In Memoriam: Ambassador John W. McDonald
McDonald received his first diplomatic posting to Berlin in 1946 and eventually held positions throughout Western Europe and the Middle East. In 1974, McDonald was appointed deputy director general of the U.N.’s International Labor Organization, where he managed the ILO’s Secretariat of 3,200 staff.
After his time at the U.N., McDonald was appointed an ambassador on four occasions—twice by President Carter and twice by President Reagan—to lead multilateral diplomatic efforts around the world. He then joined the State Department’s Center for the Study of Foreign Affairs as the coordinator for Multilateral Affairs.
He retired from the Foreign Service in 1987 after 40 years and subsequently became a professor of law at George Washington University.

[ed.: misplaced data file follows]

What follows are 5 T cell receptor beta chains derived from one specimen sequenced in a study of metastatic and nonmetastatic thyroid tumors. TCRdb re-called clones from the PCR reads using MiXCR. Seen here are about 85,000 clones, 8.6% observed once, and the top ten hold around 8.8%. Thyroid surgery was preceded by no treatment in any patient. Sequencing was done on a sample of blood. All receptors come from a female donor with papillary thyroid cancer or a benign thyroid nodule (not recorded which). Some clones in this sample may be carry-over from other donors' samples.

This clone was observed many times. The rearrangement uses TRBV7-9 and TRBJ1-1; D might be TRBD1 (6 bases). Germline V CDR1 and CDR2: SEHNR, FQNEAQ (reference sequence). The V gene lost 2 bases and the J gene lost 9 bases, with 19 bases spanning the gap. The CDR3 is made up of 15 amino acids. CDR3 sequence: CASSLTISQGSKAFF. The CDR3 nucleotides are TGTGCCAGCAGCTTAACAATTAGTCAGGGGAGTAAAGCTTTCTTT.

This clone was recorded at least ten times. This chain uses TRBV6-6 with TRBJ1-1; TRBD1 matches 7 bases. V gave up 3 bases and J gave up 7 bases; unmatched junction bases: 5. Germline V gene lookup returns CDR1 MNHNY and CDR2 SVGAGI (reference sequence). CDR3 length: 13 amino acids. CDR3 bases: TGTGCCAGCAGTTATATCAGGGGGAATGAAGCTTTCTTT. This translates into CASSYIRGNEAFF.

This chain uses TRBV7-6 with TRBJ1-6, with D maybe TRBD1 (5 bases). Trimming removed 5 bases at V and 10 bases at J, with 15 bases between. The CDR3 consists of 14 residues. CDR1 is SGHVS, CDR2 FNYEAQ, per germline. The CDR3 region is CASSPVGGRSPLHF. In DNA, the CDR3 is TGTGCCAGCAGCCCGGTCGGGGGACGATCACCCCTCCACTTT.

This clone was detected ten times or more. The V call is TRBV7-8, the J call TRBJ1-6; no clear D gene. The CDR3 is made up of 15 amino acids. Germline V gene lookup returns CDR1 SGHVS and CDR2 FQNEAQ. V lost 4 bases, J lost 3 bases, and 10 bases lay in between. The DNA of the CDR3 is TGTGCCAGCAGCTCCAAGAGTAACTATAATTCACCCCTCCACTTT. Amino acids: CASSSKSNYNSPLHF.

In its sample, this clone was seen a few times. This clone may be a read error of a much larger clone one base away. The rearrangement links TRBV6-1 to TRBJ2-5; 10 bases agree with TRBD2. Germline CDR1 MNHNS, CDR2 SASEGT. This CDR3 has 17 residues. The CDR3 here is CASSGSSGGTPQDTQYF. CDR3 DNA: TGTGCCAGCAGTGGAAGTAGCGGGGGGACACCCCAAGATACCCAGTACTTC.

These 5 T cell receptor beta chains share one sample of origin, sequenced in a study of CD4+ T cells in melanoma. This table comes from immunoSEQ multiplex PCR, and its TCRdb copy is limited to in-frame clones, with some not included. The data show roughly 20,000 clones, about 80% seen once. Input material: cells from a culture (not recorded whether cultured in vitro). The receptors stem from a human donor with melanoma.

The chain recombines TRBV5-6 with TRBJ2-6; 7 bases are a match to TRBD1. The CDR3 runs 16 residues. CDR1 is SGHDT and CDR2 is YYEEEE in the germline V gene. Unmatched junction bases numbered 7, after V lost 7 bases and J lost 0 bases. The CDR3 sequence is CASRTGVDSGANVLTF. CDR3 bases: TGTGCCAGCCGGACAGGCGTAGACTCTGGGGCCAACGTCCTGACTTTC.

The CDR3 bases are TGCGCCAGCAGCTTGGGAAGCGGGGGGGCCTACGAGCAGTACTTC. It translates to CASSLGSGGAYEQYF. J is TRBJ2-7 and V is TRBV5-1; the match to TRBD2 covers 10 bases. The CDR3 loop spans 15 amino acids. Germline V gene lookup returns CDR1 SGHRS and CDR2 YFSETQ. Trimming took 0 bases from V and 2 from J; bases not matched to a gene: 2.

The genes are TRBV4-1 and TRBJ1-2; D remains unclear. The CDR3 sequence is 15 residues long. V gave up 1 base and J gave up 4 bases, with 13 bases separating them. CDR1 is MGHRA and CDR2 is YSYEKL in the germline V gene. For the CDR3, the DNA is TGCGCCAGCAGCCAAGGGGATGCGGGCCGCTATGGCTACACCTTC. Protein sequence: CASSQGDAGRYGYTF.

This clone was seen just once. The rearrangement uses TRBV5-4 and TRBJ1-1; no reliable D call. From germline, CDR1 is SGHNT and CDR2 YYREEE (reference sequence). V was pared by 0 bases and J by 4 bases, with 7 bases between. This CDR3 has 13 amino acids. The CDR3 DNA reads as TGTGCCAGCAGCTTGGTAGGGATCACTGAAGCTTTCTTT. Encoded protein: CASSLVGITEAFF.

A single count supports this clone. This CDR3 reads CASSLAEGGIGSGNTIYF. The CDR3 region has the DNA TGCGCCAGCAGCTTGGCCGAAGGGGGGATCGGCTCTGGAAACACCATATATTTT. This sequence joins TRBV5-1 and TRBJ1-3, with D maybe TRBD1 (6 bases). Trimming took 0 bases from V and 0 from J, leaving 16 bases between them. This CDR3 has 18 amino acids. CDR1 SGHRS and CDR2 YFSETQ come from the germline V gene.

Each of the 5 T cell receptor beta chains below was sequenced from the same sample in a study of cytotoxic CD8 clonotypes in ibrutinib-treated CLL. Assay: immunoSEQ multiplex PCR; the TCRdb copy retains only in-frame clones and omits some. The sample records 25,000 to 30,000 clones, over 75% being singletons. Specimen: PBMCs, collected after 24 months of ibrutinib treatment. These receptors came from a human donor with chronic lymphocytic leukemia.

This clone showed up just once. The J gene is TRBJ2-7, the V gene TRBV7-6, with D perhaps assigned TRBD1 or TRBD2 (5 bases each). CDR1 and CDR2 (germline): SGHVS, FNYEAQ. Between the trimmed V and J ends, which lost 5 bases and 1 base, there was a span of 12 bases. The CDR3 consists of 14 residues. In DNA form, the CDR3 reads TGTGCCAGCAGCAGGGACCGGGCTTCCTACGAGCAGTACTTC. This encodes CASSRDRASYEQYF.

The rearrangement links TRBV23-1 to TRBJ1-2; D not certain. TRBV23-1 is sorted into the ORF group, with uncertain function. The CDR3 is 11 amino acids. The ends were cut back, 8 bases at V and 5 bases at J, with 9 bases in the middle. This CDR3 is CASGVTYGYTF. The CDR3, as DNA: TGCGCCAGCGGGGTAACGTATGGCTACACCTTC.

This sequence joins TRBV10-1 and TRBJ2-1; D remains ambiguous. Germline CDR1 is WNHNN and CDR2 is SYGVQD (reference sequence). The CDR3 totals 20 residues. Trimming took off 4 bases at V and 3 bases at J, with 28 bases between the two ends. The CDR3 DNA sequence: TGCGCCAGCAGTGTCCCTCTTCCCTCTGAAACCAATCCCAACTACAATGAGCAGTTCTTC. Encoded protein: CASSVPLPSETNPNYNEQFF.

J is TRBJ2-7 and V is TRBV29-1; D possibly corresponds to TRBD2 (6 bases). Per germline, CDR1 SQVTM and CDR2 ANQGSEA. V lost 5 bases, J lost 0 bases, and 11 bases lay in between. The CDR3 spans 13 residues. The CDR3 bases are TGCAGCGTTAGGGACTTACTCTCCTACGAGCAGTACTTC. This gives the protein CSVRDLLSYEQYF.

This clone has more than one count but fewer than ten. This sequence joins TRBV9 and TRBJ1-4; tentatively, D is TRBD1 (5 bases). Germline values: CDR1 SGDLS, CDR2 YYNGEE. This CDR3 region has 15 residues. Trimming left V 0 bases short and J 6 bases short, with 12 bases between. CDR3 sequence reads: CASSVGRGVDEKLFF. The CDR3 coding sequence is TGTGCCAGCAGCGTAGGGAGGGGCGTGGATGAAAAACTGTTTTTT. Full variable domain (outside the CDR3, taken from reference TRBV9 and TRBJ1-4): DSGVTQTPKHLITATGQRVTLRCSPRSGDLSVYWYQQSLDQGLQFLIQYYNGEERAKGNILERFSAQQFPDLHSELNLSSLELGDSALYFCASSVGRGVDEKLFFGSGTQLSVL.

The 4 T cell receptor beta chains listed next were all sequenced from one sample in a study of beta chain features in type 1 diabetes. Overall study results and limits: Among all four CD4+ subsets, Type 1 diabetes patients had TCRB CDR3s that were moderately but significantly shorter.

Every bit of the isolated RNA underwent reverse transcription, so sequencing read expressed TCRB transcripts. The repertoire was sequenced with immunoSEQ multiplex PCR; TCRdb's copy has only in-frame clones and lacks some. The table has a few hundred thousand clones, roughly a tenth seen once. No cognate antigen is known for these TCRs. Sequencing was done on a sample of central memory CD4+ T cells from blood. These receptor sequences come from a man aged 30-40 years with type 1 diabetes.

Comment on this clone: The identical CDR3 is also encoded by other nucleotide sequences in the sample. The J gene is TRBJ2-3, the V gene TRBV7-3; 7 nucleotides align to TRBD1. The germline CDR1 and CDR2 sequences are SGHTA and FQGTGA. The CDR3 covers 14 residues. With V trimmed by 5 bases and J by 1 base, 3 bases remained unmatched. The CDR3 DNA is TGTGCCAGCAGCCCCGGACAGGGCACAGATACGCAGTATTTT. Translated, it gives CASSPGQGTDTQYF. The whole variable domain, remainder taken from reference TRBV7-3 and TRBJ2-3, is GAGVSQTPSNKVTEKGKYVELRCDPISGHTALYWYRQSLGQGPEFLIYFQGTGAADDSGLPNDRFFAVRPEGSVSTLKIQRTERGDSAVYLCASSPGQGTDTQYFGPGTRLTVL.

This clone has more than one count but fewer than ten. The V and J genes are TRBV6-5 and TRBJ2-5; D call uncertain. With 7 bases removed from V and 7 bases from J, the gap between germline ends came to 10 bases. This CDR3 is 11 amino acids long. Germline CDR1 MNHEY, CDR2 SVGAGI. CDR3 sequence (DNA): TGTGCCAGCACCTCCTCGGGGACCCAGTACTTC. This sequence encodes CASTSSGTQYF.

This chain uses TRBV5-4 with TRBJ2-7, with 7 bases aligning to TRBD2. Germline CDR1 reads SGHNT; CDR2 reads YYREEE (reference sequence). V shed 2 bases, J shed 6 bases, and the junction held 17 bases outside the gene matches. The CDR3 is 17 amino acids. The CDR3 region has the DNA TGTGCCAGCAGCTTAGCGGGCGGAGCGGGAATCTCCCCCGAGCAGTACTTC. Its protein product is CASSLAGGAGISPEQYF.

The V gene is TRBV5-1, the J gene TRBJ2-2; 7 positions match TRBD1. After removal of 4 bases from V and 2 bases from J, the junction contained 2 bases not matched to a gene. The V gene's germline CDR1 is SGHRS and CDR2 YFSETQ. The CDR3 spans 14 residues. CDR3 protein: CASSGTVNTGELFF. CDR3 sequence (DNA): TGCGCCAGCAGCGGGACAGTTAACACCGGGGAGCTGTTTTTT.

On motherhood and leading with compassion, our new Executive Director explains it all
You’re a woman, a single mom, and at 42 you’re young for an executive director at time when the average CEO age is 58 and women make up less than 1 in 5 of Canadian CEOs. How do you hope to help promote women’s leadership and increase diversity in the environmental movement?
This is going to sound pretty corny, but one thing I’ve learned is that by being yourself, you allow other people to be themselves. Part of encouraging different kinds of people to take on leadership roles is showing that leadership doesn’t take one form. It doesn’t have one personality. It doesn’t have one background or education.